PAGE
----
|Title||Immovable food storage facilities, knowledge, and landscape in non-sedentary societies: Perspectives from northern Michigan|
|Publication Type||Journal Article|
|Year of Publication||2016|
|Authors||Howey MCL, Frederick K|
|Journal||Journal of Anthropological Archaeology|
|Pagination||37 - 55|
|Type of Article||PI|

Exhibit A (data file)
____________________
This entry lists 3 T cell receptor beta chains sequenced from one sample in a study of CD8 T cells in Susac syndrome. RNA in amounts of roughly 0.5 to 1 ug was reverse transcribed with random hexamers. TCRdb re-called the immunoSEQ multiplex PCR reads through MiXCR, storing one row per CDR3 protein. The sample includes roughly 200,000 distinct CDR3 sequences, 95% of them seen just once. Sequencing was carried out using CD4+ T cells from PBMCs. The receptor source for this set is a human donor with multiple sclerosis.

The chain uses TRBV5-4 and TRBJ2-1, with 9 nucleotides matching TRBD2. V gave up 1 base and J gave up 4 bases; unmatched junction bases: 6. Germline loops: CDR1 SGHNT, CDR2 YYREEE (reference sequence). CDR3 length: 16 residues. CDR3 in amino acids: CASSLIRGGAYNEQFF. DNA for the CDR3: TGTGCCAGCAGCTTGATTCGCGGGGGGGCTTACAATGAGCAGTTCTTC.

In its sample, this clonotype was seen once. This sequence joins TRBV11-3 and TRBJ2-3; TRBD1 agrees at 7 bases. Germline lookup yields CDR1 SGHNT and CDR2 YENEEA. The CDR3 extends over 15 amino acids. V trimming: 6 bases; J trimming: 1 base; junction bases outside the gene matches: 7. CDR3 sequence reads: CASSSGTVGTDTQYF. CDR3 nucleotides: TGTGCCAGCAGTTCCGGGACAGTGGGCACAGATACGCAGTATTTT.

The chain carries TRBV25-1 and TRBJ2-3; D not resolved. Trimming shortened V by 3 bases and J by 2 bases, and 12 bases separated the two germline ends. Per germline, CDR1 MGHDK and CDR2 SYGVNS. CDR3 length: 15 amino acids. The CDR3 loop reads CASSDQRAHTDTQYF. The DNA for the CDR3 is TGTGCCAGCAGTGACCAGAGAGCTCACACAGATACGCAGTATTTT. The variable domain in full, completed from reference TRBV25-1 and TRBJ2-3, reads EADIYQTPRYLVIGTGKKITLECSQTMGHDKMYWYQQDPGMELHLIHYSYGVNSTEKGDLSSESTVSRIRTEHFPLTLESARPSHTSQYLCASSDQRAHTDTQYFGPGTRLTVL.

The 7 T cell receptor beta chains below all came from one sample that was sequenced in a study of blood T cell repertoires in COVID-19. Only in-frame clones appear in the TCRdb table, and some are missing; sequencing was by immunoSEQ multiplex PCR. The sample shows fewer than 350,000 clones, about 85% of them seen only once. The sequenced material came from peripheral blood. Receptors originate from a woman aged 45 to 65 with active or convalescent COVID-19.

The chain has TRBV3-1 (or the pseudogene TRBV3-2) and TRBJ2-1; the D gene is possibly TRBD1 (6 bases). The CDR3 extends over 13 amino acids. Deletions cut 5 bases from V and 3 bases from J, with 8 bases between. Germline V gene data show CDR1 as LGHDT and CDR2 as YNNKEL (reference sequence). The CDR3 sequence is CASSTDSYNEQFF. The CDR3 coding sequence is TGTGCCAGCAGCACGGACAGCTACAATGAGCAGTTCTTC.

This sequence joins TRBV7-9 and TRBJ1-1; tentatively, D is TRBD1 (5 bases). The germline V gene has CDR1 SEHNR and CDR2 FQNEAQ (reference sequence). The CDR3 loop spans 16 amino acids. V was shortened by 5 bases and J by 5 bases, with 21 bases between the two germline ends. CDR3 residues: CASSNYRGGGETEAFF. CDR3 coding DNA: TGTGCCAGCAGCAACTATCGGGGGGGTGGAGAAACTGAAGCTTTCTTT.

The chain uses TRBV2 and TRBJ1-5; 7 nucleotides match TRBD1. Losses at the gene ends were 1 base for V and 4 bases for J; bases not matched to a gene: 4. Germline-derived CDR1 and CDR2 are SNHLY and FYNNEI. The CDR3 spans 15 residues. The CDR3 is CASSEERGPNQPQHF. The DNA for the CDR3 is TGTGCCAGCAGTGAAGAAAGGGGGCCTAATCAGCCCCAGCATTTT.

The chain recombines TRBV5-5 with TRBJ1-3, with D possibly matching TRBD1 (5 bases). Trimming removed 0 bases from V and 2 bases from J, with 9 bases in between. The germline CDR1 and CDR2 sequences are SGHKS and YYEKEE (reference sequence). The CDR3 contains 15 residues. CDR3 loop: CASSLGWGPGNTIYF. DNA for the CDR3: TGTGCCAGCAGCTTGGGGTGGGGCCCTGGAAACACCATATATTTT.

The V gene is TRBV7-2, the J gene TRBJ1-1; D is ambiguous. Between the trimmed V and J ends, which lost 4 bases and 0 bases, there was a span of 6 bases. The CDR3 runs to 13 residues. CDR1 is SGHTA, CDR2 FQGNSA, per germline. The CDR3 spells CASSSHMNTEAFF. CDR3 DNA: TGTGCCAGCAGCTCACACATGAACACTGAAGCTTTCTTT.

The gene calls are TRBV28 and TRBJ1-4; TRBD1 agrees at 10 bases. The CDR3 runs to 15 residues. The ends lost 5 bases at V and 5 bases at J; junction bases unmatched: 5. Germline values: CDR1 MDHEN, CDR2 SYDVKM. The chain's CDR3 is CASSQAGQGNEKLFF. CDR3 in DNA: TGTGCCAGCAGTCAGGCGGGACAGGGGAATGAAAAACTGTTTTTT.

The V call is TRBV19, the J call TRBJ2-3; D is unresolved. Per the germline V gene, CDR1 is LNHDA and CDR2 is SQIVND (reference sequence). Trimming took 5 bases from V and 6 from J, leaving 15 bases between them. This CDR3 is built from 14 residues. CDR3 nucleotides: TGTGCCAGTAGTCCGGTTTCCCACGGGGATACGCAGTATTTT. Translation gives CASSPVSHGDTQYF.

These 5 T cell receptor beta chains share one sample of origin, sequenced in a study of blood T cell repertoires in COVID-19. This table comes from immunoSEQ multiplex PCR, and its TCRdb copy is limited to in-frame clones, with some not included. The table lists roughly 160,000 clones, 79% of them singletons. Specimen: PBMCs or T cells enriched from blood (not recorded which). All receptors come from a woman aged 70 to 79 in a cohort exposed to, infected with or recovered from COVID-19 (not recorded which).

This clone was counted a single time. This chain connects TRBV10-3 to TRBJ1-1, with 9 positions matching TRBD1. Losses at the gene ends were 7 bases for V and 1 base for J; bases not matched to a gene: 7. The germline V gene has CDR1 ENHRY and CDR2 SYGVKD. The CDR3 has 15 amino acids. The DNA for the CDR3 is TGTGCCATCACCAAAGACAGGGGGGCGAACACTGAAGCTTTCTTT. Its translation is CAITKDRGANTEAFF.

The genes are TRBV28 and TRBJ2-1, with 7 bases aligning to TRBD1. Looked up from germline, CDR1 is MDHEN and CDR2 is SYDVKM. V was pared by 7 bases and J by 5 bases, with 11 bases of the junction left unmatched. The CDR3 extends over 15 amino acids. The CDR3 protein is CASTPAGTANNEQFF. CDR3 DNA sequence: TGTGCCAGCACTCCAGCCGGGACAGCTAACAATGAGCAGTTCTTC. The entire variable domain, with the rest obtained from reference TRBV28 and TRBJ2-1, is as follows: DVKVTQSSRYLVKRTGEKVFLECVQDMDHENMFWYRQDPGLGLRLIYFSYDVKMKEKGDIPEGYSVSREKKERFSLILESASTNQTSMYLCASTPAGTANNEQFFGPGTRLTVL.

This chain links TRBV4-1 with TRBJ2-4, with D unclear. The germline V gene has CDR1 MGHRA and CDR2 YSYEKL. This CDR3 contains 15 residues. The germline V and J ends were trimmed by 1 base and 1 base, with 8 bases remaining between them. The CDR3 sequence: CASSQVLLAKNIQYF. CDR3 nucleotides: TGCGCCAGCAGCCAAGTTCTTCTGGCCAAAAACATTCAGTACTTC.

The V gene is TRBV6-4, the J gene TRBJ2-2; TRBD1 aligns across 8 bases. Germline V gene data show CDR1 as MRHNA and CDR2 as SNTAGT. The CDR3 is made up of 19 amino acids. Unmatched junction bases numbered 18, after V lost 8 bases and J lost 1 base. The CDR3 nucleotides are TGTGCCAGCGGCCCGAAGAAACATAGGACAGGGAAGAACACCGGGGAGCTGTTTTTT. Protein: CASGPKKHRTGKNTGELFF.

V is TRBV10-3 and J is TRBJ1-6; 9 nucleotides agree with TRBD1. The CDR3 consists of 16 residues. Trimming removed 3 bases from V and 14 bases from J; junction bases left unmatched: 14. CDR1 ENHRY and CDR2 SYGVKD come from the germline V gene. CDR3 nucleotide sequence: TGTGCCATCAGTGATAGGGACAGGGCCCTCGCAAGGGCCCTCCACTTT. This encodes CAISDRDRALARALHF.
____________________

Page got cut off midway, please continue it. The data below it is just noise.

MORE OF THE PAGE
Physical food storage in immovable facilities, typically categorized as large-scale storage, is used as a scarcity mitigation strategy by some small-scale, relatively low density, non-sedentary hunter–gatherer (and low-level horticulturalist) societies. When mobile societies rely on immovable food storage facilities, they face particular technological and landscape placement challenges that must be navigated to reduce the risks of facility failure and realize scarcity mediation. We explore how the materiality and spatial positioning of immovable food storage facilities themselves can encode knowledge necessary for these facilities to form a reliable food storage system. We suggest immovable food storage facilities be understood as emplaced features, that is, as features whose placement in the landscape is the result of, but also subsequently the producer of, socioecological knowledge. We explore these ideas through a case study in the northern Great Lakes region. During the Late Precontact period (ca. AD 1000/1100–1600), socioeconomic shifts pushed communities into increasingly spatially and seasonally restricted annual mobility rounds. The region’s relatively low density, egalitarian, non-sedentary hunter–gatherer–fisher and low-level horticulturalist societies turned to physical food storage in immovable facilities, in the form of subterranean cache pits, to circumvent the risks posed by socioecological variability. Exploring one inland lake landscape in detail, we find cache pit storage facilities were purposefully planned and built in ways that successfully navigated the technological and landscape placement challenges of immovable food storage in this specific setting. We found the enduring presence and use of these immovable food storage facilities in the landscape encoded and transmitted knowledge about sustaining successful food storage across spatially and temporally dispersed groups. Cache pits were emplaced features that served to enhance community well-being in the increasingly restricted socioeconomic context of Late Precontact.